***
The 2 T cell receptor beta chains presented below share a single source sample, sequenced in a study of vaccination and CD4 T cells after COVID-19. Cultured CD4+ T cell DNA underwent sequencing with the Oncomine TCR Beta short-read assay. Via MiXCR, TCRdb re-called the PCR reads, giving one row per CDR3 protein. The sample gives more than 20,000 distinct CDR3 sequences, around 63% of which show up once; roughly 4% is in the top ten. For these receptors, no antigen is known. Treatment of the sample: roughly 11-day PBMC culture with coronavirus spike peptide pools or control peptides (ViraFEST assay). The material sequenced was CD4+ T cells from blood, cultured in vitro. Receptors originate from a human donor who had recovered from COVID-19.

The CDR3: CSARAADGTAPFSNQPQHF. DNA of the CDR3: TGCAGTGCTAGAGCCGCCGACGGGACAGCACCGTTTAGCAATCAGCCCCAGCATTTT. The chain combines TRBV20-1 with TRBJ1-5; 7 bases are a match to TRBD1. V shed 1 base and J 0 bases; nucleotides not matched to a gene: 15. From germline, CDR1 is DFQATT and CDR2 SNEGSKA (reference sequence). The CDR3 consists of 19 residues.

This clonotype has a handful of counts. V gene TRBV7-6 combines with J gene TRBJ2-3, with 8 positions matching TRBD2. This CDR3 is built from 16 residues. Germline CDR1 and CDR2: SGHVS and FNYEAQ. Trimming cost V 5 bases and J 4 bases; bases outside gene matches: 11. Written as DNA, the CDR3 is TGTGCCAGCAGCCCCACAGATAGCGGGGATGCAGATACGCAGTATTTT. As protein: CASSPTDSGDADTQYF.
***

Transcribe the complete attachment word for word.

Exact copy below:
The 2 T cell receptor beta chains presented below share a single source sample, sequenced in a study of vaccination and CD4 T cells after COVID-19. Cultured CD4+ T cell DNA underwent sequencing with the Oncomine TCR Beta short-read assay. Via MiXCR, TCRdb re-called the PCR reads, giving one row per CDR3 protein. The sample gives more than 20,000 distinct CDR3 sequences, around 63% of which show up once; roughly 4% is in the top ten. For these receptors, no antigen is known. Treatment of the sample: roughly 11-day PBMC culture with coronavirus spike peptide pools or control peptides (ViraFEST assay). The material sequenced was CD4+ T cells from blood, cultured in vitro. Receptors originate from a human donor who had recovered from COVID-19.

The CDR3: CSARAADGTAPFSNQPQHF. DNA of the CDR3: TGCAGTGCTAGAGCCGCCGACGGGACAGCACCGTTTAGCAATCAGCCCCAGCATTTT. The chain combines TRBV20-1 with TRBJ1-5; 7 bases are a match to TRBD1. V shed 1 base and J 0 bases; nucleotides not matched to a gene: 15. From germline, CDR1 is DFQATT and CDR2 SNEGSKA (reference sequence). The CDR3 consists of 19 residues.

This clonotype has a handful of counts. V gene TRBV7-6 combines with J gene TRBJ2-3, with 8 positions matching TRBD2. This CDR3 is built from 16 residues. Germline CDR1 and CDR2: SGHVS and FNYEAQ. Trimming cost V 5 bases and J 4 bases; bases outside gene matches: 11. Written as DNA, the CDR3 is TGTGCCAGCAGCCCCACAGATAGCGGGGATGCAGATACGCAGTATTTT. As protein: CASSPTDSGDADTQYF.